"Go Stedman!" A bellringing anniversary
If you hear the sound of church bells on 16 November they will probably be ringing to mark the tercentenary of Fabian Stedman’s death. And if you regularly hear and enjoy the sound of bellringing but are not a ringer yourself, Fabian Stedman (1640-1713) might be one of the most influential people you’ve never heard of.
The peculiarly English art of change-ringing developed from the late 16th century. A way of hanging church bells had been found which enabled ringers to control the speed at which they rang, making it possible to change the order in which the bells sounded – hence the name change-ringing. So for example five bells in a tower no longer had to ring over and over in a single basic order 1-2-3-4-5, 1-2-3-4-5, but pairs of them could now be swapped round each time: 1-3-2-4-5, 1-3-2-5-4, 1-3-5-2-4 etc.
As the 17th century progressed, some ringers began to further develop the range of changes which could be rung. Stedman was one of them. The son of a Herefordshire clergyman, he was apprenticed to a printer in London, where he became an active ringer. In 1668 his professional and personal interests combined when he published the anonymous Tintinnalogia, or the Art of Ringing (attributed to ‘a lover of that art’), the first book on change-ringing.
Stedman had collaborated with another ringer, Richard Duckworth, on Tintinnalogia but nine years later he produced (and again published) his own work on the subject Campanalogia, or the Art of Ringing Improv’d. The British Library holds first editions of both books.
The importance of these works was that they set out the theory and practice of what were then called ‘cross-changes’. In the example I gave above, only one pair of bells at a time swaps places; in cross changes more than one pair can swap at once, so we can go from 1-2-3-4-5 to 1-3-2-5-4, then 3-1-5-2-4.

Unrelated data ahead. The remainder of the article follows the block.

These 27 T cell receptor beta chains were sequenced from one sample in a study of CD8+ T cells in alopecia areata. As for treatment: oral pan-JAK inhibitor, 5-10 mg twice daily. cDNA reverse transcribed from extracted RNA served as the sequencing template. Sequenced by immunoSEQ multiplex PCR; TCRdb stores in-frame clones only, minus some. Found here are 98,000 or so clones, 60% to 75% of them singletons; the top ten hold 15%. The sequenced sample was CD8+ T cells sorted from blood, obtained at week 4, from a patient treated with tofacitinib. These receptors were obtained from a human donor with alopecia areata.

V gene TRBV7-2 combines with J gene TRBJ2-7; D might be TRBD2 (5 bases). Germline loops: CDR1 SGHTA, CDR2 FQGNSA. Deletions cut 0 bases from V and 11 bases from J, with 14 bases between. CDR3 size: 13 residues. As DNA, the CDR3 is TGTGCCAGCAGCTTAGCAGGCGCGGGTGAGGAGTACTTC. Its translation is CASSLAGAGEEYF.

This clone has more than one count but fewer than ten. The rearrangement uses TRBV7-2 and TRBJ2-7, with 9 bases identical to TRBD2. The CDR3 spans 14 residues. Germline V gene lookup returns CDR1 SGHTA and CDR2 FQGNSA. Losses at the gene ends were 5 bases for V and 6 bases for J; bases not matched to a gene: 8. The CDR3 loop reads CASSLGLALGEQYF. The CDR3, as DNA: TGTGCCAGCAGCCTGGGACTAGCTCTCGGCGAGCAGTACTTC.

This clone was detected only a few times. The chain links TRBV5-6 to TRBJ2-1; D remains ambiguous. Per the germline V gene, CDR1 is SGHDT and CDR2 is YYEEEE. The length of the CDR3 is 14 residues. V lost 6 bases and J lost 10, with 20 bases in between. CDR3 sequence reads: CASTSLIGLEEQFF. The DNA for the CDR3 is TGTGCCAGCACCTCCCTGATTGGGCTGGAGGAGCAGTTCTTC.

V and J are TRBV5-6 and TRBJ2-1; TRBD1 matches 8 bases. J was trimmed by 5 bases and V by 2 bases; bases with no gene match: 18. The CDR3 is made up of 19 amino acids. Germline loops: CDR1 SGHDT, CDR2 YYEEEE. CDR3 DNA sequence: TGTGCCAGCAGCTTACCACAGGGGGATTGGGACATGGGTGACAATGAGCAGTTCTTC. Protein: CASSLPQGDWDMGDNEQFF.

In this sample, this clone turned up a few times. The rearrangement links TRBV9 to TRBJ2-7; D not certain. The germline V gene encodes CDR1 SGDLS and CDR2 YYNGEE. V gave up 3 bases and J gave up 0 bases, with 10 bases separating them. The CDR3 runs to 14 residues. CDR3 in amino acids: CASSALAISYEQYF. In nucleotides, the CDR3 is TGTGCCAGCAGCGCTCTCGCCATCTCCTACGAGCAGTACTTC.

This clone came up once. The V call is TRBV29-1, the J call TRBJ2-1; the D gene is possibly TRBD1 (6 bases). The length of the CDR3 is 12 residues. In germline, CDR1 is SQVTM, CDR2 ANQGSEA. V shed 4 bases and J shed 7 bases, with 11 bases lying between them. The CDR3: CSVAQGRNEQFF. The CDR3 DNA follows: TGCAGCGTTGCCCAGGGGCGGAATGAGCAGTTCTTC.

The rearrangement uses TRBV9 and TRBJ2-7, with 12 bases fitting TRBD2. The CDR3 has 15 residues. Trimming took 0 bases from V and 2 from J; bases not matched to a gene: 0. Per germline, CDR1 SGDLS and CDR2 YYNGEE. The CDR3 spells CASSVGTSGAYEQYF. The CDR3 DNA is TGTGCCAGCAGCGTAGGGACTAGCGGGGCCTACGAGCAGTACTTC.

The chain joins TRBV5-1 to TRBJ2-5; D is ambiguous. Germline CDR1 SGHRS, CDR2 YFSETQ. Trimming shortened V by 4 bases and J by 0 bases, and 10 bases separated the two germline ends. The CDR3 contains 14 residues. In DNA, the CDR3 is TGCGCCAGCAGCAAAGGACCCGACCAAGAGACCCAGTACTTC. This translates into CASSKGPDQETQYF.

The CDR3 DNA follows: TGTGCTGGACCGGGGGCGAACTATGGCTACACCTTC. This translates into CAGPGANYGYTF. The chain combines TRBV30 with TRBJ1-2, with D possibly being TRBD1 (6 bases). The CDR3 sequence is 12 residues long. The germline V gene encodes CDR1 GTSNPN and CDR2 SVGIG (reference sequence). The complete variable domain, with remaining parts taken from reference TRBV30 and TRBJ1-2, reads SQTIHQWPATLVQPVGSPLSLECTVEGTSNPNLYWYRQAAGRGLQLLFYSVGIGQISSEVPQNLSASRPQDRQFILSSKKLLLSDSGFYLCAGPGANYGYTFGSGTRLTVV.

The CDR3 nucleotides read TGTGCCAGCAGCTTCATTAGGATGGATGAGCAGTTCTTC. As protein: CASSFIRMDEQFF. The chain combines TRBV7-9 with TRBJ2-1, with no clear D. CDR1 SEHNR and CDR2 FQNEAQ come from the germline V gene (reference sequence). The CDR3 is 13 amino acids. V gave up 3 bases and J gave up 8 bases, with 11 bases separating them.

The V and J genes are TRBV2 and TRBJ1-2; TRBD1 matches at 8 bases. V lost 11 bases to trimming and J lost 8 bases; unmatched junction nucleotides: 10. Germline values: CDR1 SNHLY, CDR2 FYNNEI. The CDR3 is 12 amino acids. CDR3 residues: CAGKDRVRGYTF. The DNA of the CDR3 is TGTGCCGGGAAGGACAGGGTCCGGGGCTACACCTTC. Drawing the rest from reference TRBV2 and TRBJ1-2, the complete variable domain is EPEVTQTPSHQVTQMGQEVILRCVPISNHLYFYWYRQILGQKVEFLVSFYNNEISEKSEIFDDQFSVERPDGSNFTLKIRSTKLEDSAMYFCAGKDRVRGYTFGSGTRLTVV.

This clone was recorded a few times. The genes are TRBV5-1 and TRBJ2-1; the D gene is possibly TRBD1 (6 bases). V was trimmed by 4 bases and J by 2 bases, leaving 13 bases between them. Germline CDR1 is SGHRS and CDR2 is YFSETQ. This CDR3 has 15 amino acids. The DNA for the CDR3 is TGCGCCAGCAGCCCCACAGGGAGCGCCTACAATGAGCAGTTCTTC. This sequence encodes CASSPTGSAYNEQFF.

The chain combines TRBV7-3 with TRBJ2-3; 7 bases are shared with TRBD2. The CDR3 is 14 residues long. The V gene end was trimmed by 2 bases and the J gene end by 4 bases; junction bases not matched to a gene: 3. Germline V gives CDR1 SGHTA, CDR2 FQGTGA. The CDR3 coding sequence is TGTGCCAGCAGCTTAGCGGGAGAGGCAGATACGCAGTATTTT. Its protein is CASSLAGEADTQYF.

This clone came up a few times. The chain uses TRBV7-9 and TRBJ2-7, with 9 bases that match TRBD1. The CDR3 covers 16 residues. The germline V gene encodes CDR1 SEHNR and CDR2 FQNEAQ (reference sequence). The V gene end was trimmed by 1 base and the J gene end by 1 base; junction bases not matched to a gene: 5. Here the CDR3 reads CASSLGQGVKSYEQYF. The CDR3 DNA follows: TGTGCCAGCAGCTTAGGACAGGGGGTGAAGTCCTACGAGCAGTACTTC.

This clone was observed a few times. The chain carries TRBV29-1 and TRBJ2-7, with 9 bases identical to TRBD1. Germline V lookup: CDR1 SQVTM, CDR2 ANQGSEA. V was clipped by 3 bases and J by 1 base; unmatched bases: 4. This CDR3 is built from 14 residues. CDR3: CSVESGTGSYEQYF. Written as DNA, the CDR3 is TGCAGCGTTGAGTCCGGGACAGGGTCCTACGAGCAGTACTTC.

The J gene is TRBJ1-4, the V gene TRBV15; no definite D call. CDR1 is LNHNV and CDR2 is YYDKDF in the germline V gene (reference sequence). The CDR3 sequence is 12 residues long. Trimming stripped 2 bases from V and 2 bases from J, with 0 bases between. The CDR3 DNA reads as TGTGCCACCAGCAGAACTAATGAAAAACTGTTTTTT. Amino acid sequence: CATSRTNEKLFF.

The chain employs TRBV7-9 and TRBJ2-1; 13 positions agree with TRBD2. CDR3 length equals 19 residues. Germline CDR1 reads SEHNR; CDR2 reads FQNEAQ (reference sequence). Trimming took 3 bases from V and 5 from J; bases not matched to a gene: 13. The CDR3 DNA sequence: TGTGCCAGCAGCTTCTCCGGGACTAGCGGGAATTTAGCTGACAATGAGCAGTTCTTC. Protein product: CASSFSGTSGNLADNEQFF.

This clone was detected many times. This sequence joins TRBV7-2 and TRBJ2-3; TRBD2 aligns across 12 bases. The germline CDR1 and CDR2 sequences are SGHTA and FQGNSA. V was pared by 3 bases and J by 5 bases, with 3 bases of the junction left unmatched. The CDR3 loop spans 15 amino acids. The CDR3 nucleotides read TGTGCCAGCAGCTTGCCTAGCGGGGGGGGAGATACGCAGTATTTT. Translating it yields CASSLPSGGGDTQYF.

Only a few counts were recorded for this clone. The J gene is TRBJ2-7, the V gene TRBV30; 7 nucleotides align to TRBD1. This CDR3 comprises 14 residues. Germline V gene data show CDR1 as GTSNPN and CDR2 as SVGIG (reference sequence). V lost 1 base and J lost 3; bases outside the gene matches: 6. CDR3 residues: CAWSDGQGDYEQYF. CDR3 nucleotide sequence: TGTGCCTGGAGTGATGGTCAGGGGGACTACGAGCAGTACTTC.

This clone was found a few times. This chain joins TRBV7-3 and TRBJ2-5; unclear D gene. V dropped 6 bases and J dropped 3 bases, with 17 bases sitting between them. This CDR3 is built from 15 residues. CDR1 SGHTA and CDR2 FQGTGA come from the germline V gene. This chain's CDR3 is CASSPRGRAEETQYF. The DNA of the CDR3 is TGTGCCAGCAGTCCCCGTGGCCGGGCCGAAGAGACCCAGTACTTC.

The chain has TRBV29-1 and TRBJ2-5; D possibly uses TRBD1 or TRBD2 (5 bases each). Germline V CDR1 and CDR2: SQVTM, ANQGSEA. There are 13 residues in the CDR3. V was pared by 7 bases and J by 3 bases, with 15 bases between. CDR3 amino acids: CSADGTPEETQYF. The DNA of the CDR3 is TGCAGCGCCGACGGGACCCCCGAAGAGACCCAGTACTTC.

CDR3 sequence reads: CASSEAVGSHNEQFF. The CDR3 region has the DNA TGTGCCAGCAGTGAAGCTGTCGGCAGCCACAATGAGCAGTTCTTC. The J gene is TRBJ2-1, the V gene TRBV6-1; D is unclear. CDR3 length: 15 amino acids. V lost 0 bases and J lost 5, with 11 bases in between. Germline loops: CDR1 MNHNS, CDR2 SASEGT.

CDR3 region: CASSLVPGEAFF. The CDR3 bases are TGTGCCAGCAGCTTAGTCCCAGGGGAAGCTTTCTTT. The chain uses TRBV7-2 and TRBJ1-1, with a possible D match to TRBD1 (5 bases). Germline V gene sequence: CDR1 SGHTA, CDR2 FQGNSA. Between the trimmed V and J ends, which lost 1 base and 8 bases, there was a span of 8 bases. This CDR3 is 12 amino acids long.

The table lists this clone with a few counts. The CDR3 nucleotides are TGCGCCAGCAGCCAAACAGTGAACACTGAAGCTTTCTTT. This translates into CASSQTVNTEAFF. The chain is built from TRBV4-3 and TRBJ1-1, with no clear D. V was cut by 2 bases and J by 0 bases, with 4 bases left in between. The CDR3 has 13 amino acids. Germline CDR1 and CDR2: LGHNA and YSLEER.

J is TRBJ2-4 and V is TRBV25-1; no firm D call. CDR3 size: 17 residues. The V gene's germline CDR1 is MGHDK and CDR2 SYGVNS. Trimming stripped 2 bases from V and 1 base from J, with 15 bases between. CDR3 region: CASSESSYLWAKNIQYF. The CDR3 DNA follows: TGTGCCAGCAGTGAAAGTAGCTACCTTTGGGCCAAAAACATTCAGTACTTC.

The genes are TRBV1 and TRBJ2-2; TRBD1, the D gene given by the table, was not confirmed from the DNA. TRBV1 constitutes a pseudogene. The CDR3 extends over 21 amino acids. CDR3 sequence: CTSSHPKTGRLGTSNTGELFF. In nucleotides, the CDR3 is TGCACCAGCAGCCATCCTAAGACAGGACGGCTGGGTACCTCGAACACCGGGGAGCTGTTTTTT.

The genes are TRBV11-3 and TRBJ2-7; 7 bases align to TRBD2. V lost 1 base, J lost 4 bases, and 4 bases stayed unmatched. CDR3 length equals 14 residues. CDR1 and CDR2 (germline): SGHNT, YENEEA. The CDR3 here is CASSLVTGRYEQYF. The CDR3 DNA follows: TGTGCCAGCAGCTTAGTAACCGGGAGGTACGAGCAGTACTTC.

A wide variety of patterns can be formed this way – growing larger as you increase the number of bells. These patterns, known as ‘methods’, are the music of change-ringing, and Stedman was the first to produce printed versions which helped to codify them. Today ringers are used to seeing the methods printed, but in 1688 this was an innovation.
Some of the methods Stedman and Duckworth describe, such as Plain Bob and Grandsire, are familiar to modern ringers, but others are less so and have intriguing names such as ‘the whirligigge’, ‘the wild-goose chase’, ‘topsie-turvie’ or ‘a cure for melancholly’.
But it is the method (for ringing pedants actually a ‘principle’) which bears Stedman’s own name which keeps that name alive more than anything else for today’s ringers. It appeared for the first time in Campanalogia and will of course be the method most bands will choose to ring for the tercentenary. You can see and hear it rung on 12 bells here.
If you fancy following, however humbly, in Stedman’s footsteps, most bands of ringers welcome new recruits, and I can heartily recommend the exercise. You can find out more on the website of the Central Council of Church Bell Ringers.
Susan Reed, Lead Curator Germanic Studies (and Assistant Ringing Master, All Saints’ Church Fulham)